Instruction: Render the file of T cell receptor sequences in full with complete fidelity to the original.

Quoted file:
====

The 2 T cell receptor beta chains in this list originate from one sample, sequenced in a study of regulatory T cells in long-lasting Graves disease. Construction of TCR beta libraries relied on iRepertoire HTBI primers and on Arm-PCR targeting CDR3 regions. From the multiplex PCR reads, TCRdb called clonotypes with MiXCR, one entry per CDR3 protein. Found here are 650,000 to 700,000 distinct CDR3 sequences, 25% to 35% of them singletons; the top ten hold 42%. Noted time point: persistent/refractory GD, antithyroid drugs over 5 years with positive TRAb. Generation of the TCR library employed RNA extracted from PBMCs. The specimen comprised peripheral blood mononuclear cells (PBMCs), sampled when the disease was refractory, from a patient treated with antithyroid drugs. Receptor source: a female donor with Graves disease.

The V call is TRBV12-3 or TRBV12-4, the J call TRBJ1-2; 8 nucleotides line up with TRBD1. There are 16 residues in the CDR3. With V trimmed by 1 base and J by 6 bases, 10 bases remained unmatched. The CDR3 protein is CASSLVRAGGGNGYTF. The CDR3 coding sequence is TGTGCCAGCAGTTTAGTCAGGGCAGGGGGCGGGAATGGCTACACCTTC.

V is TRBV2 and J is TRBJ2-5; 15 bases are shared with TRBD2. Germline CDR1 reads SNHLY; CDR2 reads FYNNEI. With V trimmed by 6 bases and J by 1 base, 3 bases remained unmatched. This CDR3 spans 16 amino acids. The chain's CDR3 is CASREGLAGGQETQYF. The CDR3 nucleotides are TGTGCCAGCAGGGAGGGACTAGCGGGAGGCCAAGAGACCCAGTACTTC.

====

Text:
The 2 T cell receptor beta chains in this list originate from one sample, sequenced in a study of regulatory T cells in long-lasting Graves disease. Construction of TCR beta libraries relied on iRepertoire HTBI primers and on Arm-PCR targeting CDR3 regions. From the multiplex PCR reads, TCRdb called clonotypes with MiXCR, one entry per CDR3 protein. Found here are 650,000 to 700,000 distinct CDR3 sequences, 25% to 35% of them singletons; the top ten hold 42%. Noted time point: persistent/refractory GD, antithyroid drugs over 5 years with positive TRAb. Generation of the TCR library employed RNA extracted from PBMCs. The specimen comprised peripheral blood mononuclear cells (PBMCs), sampled when the disease was refractory, from a patient treated with antithyroid drugs. Receptor source: a female donor with Graves disease.

The V call is TRBV12-3 or TRBV12-4, the J call TRBJ1-2; 8 nucleotides line up with TRBD1. There are 16 residues in the CDR3. With V trimmed by 1 base and J by 6 bases, 10 bases remained unmatched. The CDR3 protein is CASSLVRAGGGNGYTF. The CDR3 coding sequence is TGTGCCAGCAGTTTAGTCAGGGCAGGGGGCGGGAATGGCTACACCTTC.

V is TRBV2 and J is TRBJ2-5; 15 bases are shared with TRBD2. Germline CDR1 reads SNHLY; CDR2 reads FYNNEI. With V trimmed by 6 bases and J by 1 base, 3 bases remained unmatched. This CDR3 spans 16 amino acids. The chain's CDR3 is CASREGLAGGQETQYF. The CDR3 nucleotides are TGTGCCAGCAGGGAGGGACTAGCGGGAGGCCAAGAGACCCAGTACTTC.